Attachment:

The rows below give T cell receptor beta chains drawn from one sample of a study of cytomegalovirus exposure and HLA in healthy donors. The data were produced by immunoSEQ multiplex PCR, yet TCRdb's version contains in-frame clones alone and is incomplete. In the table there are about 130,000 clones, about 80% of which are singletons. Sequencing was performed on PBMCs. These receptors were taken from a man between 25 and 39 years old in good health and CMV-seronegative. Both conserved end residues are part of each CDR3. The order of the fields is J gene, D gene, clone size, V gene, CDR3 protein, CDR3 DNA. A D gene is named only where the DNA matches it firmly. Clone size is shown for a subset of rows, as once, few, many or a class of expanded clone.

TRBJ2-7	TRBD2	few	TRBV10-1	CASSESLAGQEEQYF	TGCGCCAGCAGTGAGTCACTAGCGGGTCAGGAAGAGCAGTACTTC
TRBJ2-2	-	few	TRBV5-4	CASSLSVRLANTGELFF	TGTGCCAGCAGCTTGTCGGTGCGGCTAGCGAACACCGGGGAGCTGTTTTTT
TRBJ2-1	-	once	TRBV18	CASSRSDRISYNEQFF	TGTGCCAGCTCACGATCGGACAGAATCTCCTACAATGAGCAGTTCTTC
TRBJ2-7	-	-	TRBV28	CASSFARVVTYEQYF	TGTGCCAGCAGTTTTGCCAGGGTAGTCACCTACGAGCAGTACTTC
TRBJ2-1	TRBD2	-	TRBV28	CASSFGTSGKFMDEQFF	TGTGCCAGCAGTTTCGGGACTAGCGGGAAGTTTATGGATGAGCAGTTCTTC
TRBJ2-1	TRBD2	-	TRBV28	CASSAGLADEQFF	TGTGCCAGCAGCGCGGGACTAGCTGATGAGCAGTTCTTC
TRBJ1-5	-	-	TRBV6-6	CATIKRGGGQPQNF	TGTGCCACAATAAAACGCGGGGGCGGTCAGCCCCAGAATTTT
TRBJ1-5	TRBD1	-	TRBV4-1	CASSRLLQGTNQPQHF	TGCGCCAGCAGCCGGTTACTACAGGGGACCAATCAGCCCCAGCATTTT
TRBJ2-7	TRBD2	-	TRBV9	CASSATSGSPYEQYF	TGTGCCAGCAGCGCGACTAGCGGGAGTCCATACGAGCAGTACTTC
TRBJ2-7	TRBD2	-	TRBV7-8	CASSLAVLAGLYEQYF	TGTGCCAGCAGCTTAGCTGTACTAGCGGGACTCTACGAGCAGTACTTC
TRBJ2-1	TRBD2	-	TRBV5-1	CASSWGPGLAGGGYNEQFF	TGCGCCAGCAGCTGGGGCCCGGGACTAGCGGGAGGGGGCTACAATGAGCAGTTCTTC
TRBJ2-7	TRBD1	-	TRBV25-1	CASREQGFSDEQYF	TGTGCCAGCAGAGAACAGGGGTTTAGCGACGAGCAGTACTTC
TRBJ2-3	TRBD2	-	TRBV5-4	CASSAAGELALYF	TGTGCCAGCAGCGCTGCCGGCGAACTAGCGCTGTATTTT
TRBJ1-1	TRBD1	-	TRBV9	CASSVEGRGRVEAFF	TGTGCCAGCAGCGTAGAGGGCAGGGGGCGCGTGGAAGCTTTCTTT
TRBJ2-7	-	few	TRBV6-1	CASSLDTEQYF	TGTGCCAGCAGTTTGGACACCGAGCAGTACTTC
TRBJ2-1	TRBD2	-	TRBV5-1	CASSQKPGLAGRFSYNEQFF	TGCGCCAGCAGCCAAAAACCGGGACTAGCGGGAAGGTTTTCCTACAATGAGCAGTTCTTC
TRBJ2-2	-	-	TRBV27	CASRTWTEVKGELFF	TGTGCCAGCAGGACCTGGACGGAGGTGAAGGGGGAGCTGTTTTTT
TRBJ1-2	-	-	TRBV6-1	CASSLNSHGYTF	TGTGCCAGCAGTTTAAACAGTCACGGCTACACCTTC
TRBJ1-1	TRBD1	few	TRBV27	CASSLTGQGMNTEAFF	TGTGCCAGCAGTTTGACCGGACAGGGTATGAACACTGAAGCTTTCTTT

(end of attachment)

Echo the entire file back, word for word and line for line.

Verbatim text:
The rows below give T cell receptor beta chains drawn from one sample of a study of cytomegalovirus exposure and HLA in healthy donors. The data were produced by immunoSEQ multiplex PCR, yet TCRdb's version contains in-frame clones alone and is incomplete. In the table there are about 130,000 clones, about 80% of which are singletons. Sequencing was performed on PBMCs. These receptors were taken from a man between 25 and 39 years old in good health and CMV-seronegative. Both conserved end residues are part of each CDR3. The order of the fields is J gene, D gene, clone size, V gene, CDR3 protein, CDR3 DNA. A D gene is named only where the DNA matches it firmly. Clone size is shown for a subset of rows, as once, few, many or a class of expanded clone.

TRBJ2-7	TRBD2	few	TRBV10-1	CASSESLAGQEEQYF	TGCGCCAGCAGTGAGTCACTAGCGGGTCAGGAAGAGCAGTACTTC
TRBJ2-2	-	few	TRBV5-4	CASSLSVRLANTGELFF	TGTGCCAGCAGCTTGTCGGTGCGGCTAGCGAACACCGGGGAGCTGTTTTTT
TRBJ2-1	-	once	TRBV18	CASSRSDRISYNEQFF	TGTGCCAGCTCACGATCGGACAGAATCTCCTACAATGAGCAGTTCTTC
TRBJ2-7	-	-	TRBV28	CASSFARVVTYEQYF	TGTGCCAGCAGTTTTGCCAGGGTAGTCACCTACGAGCAGTACTTC
TRBJ2-1	TRBD2	-	TRBV28	CASSFGTSGKFMDEQFF	TGTGCCAGCAGTTTCGGGACTAGCGGGAAGTTTATGGATGAGCAGTTCTTC
TRBJ2-1	TRBD2	-	TRBV28	CASSAGLADEQFF	TGTGCCAGCAGCGCGGGACTAGCTGATGAGCAGTTCTTC
TRBJ1-5	-	-	TRBV6-6	CATIKRGGGQPQNF	TGTGCCACAATAAAACGCGGGGGCGGTCAGCCCCAGAATTTT
TRBJ1-5	TRBD1	-	TRBV4-1	CASSRLLQGTNQPQHF	TGCGCCAGCAGCCGGTTACTACAGGGGACCAATCAGCCCCAGCATTTT
TRBJ2-7	TRBD2	-	TRBV9	CASSATSGSPYEQYF	TGTGCCAGCAGCGCGACTAGCGGGAGTCCATACGAGCAGTACTTC
TRBJ2-7	TRBD2	-	TRBV7-8	CASSLAVLAGLYEQYF	TGTGCCAGCAGCTTAGCTGTACTAGCGGGACTCTACGAGCAGTACTTC
TRBJ2-1	TRBD2	-	TRBV5-1	CASSWGPGLAGGGYNEQFF	TGCGCCAGCAGCTGGGGCCCGGGACTAGCGGGAGGGGGCTACAATGAGCAGTTCTTC
TRBJ2-7	TRBD1	-	TRBV25-1	CASREQGFSDEQYF	TGTGCCAGCAGAGAACAGGGGTTTAGCGACGAGCAGTACTTC
TRBJ2-3	TRBD2	-	TRBV5-4	CASSAAGELALYF	TGTGCCAGCAGCGCTGCCGGCGAACTAGCGCTGTATTTT
TRBJ1-1	TRBD1	-	TRBV9	CASSVEGRGRVEAFF	TGTGCCAGCAGCGTAGAGGGCAGGGGGCGCGTGGAAGCTTTCTTT
TRBJ2-7	-	few	TRBV6-1	CASSLDTEQYF	TGTGCCAGCAGTTTGGACACCGAGCAGTACTTC
TRBJ2-1	TRBD2	-	TRBV5-1	CASSQKPGLAGRFSYNEQFF	TGCGCCAGCAGCCAAAAACCGGGACTAGCGGGAAGGTTTTCCTACAATGAGCAGTTCTTC
TRBJ2-2	-	-	TRBV27	CASRTWTEVKGELFF	TGTGCCAGCAGGACCTGGACGGAGGTGAAGGGGGAGCTGTTTTTT
TRBJ1-2	-	-	TRBV6-1	CASSLNSHGYTF	TGTGCCAGCAGTTTAAACAGTCACGGCTACACCTTC
TRBJ1-1	TRBD1	few	TRBV27	CASSLTGQGMNTEAFF	TGTGCCAGCAGTTTGACCGGACAGGGTATGAACACTGAAGCTTTCTTT